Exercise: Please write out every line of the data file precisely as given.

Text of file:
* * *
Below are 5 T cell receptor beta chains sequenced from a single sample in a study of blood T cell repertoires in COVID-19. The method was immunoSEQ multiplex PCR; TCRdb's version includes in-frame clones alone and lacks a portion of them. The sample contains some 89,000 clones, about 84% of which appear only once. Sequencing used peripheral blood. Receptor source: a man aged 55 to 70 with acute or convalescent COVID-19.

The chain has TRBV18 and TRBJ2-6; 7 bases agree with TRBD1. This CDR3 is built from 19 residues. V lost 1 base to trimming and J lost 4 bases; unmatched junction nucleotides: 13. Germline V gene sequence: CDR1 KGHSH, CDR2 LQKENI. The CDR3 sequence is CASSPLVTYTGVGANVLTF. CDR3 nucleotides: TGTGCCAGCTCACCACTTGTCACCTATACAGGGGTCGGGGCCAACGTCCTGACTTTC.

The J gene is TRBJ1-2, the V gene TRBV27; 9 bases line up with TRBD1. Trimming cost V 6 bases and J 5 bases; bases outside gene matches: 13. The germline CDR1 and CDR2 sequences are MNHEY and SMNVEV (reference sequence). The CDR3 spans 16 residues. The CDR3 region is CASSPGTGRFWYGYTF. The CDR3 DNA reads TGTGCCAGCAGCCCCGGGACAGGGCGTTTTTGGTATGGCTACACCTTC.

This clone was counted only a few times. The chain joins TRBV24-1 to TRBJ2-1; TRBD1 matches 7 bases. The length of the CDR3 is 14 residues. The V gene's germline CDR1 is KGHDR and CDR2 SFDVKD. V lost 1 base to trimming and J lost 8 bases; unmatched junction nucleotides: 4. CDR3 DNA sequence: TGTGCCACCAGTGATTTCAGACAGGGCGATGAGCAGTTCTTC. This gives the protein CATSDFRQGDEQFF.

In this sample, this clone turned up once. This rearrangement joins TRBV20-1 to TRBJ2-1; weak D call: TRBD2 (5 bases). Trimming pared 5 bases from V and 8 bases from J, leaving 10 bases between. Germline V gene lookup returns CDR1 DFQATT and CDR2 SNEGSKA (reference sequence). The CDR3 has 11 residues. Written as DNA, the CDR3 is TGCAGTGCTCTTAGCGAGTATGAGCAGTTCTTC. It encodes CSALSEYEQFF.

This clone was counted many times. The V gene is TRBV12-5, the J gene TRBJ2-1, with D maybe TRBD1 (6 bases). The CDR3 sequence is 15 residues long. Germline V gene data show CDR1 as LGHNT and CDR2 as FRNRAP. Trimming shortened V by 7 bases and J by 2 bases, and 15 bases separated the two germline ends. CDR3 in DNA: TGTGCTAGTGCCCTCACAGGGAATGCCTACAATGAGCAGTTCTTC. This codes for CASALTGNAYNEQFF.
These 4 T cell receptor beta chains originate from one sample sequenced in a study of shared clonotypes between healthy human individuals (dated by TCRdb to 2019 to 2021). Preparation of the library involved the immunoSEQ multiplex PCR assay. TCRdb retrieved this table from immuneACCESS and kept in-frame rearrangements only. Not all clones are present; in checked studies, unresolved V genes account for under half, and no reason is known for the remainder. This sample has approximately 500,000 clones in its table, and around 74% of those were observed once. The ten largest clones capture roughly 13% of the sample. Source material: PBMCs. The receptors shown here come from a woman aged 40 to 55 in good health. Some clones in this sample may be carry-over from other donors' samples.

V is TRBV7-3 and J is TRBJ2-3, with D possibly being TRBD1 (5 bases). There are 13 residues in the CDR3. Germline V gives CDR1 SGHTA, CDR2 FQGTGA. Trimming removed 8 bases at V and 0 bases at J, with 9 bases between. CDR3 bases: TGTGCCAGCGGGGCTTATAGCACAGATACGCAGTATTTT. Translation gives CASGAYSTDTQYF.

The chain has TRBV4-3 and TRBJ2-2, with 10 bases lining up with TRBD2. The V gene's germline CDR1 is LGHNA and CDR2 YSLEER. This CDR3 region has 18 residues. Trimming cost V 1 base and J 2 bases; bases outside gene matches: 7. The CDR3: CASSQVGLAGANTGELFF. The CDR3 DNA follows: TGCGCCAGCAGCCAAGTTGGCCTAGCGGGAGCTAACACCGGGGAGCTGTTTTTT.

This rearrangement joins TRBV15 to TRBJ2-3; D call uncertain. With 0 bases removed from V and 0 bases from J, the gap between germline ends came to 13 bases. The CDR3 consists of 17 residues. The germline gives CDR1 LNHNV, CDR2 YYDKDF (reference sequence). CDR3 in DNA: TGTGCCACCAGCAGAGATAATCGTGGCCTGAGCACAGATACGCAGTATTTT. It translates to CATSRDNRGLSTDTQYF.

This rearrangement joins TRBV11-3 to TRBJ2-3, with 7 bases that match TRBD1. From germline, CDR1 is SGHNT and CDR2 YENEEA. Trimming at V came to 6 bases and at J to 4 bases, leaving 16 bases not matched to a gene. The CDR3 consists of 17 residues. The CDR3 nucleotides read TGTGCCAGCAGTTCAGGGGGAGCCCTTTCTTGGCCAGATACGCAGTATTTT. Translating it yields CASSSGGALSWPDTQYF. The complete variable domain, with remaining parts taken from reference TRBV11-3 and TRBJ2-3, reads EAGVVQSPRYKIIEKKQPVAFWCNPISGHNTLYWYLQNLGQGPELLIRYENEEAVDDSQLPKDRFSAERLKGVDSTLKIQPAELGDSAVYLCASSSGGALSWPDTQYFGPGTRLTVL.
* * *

Below are 5 T cell receptor beta chains sequenced from a single sample in a study of blood T cell repertoires in COVID-19. The method was immunoSEQ multiplex PCR; TCRdb's version includes in-frame clones alone and lacks a portion of them. The sample contains some 89,000 clones, about 84% of which appear only once. Sequencing used peripheral blood. Receptor source: a man aged 55 to 70 with acute or convalescent COVID-19.

The chain has TRBV18 and TRBJ2-6; 7 bases agree with TRBD1. This CDR3 is built from 19 residues. V lost 1 base to trimming and J lost 4 bases; unmatched junction nucleotides: 13. Germline V gene sequence: CDR1 KGHSH, CDR2 LQKENI. The CDR3 sequence is CASSPLVTYTGVGANVLTF. CDR3 nucleotides: TGTGCCAGCTCACCACTTGTCACCTATACAGGGGTCGGGGCCAACGTCCTGACTTTC.

The J gene is TRBJ1-2, the V gene TRBV27; 9 bases line up with TRBD1. Trimming cost V 6 bases and J 5 bases; bases outside gene matches: 13. The germline CDR1 and CDR2 sequences are MNHEY and SMNVEV (reference sequence). The CDR3 spans 16 residues. The CDR3 region is CASSPGTGRFWYGYTF. The CDR3 DNA reads TGTGCCAGCAGCCCCGGGACAGGGCGTTTTTGGTATGGCTACACCTTC.

This clone was counted only a few times. The chain joins TRBV24-1 to TRBJ2-1; TRBD1 matches 7 bases. The length of the CDR3 is 14 residues. The V gene's germline CDR1 is KGHDR and CDR2 SFDVKD. V lost 1 base to trimming and J lost 8 bases; unmatched junction nucleotides: 4. CDR3 DNA sequence: TGTGCCACCAGTGATTTCAGACAGGGCGATGAGCAGTTCTTC. This gives the protein CATSDFRQGDEQFF.

In this sample, this clone turned up once. This rearrangement joins TRBV20-1 to TRBJ2-1; weak D call: TRBD2 (5 bases). Trimming pared 5 bases from V and 8 bases from J, leaving 10 bases between. Germline V gene lookup returns CDR1 DFQATT and CDR2 SNEGSKA (reference sequence). The CDR3 has 11 residues. Written as DNA, the CDR3 is TGCAGTGCTCTTAGCGAGTATGAGCAGTTCTTC. It encodes CSALSEYEQFF.

This clone was counted many times. The V gene is TRBV12-5, the J gene TRBJ2-1, with D maybe TRBD1 (6 bases). The CDR3 sequence is 15 residues long. Germline V gene data show CDR1 as LGHNT and CDR2 as FRNRAP. Trimming shortened V by 7 bases and J by 2 bases, and 15 bases separated the two germline ends. CDR3 in DNA: TGTGCTAGTGCCCTCACAGGGAATGCCTACAATGAGCAGTTCTTC. This codes for CASALTGNAYNEQFF.
These 4 T cell receptor beta chains originate from one sample sequenced in a study of shared clonotypes between healthy human individuals (dated by TCRdb to 2019 to 2021). Preparation of the library involved the immunoSEQ multiplex PCR assay. TCRdb retrieved this table from immuneACCESS and kept in-frame rearrangements only. Not all clones are present; in checked studies, unresolved V genes account for under half, and no reason is known for the remainder. This sample has approximately 500,000 clones in its table, and around 74% of those were observed once. The ten largest clones capture roughly 13% of the sample. Source material: PBMCs. The receptors shown here come from a woman aged 40 to 55 in good health. Some clones in this sample may be carry-over from other donors' samples.

V is TRBV7-3 and J is TRBJ2-3, with D possibly being TRBD1 (5 bases). There are 13 residues in the CDR3. Germline V gives CDR1 SGHTA, CDR2 FQGTGA. Trimming removed 8 bases at V and 0 bases at J, with 9 bases between. CDR3 bases: TGTGCCAGCGGGGCTTATAGCACAGATACGCAGTATTTT. Translation gives CASGAYSTDTQYF.

The chain has TRBV4-3 and TRBJ2-2, with 10 bases lining up with TRBD2. The V gene's germline CDR1 is LGHNA and CDR2 YSLEER. This CDR3 region has 18 residues. Trimming cost V 1 base and J 2 bases; bases outside gene matches: 7. The CDR3: CASSQVGLAGANTGELFF. The CDR3 DNA follows: TGCGCCAGCAGCCAAGTTGGCCTAGCGGGAGCTAACACCGGGGAGCTGTTTTTT.

This rearrangement joins TRBV15 to TRBJ2-3; D call uncertain. With 0 bases removed from V and 0 bases from J, the gap between germline ends came to 13 bases. The CDR3 consists of 17 residues. The germline gives CDR1 LNHNV, CDR2 YYDKDF (reference sequence). CDR3 in DNA: TGTGCCACCAGCAGAGATAATCGTGGCCTGAGCACAGATACGCAGTATTTT. It translates to CATSRDNRGLSTDTQYF.

This rearrangement joins TRBV11-3 to TRBJ2-3, with 7 bases that match TRBD1. From germline, CDR1 is SGHNT and CDR2 YENEEA. Trimming at V came to 6 bases and at J to 4 bases, leaving 16 bases not matched to a gene. The CDR3 consists of 17 residues. The CDR3 nucleotides read TGTGCCAGCAGTTCAGGGGGAGCCCTTTCTTGGCCAGATACGCAGTATTTT. Translating it yields CASSSGGALSWPDTQYF. The complete variable domain, with remaining parts taken from reference TRBV11-3 and TRBJ2-3, reads EAGVVQSPRYKIIEKKQPVAFWCNPISGHNTLYWYLQNLGQGPELLIRYENEEAVDDSQLPKDRFSAERLKGVDSTLKIQPAELGDSAVYLCASSSGGALSWPDTQYFGPGTRLTVL.